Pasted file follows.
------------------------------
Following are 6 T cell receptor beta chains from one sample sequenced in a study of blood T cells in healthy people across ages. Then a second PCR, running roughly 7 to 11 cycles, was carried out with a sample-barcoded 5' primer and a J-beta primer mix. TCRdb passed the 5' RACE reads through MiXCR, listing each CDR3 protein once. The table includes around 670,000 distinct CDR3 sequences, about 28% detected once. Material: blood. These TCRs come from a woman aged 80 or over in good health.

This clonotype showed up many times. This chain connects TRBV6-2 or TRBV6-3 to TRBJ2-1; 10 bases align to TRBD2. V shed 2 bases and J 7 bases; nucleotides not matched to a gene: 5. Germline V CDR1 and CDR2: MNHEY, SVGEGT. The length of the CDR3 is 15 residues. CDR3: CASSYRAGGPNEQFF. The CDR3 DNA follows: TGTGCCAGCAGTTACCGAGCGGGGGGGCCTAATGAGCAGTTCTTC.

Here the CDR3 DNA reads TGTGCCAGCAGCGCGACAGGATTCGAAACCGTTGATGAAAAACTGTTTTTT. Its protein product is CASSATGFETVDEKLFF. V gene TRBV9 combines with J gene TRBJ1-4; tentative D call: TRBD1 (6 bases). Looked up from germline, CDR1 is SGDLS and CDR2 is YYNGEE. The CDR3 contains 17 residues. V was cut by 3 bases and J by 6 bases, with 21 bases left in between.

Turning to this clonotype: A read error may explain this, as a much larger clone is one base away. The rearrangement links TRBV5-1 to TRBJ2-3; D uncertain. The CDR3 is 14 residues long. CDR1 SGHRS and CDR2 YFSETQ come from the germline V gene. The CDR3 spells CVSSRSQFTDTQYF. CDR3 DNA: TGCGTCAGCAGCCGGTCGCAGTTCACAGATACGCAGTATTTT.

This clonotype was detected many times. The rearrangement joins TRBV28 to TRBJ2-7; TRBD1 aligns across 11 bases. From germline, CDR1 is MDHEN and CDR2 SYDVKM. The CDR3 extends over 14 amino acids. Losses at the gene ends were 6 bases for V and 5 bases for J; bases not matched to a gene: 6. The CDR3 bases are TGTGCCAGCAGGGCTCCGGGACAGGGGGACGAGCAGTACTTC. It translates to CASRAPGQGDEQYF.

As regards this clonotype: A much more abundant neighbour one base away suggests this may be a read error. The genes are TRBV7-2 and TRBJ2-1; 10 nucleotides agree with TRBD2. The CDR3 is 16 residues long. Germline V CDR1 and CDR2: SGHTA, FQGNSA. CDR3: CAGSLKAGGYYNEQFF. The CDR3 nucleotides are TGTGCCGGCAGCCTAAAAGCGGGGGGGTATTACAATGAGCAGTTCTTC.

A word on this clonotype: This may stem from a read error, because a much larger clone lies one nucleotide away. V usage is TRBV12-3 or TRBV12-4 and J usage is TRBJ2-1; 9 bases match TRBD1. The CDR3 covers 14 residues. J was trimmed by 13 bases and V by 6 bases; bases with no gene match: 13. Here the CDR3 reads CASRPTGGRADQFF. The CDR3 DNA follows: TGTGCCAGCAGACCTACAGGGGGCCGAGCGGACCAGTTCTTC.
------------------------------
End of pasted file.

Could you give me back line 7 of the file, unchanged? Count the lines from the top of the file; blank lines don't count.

A word on this clonotype: This may stem from a read error, because a much larger clone lies one nucleotide away. V usage is TRBV12-3 or TRBV12-4 and J usage is TRBJ2-1; 9 bases match TRBD1. The CDR3 covers 14 residues. J was trimmed by 13 bases and V by 6 bases; bases with no gene match: 13. Here the CDR3 reads CASRPTGGRADQFF. The CDR3 DNA follows: TGTGCCAGCAGACCTACAGGGGGCCGAGCGGACCAGTTCTTC.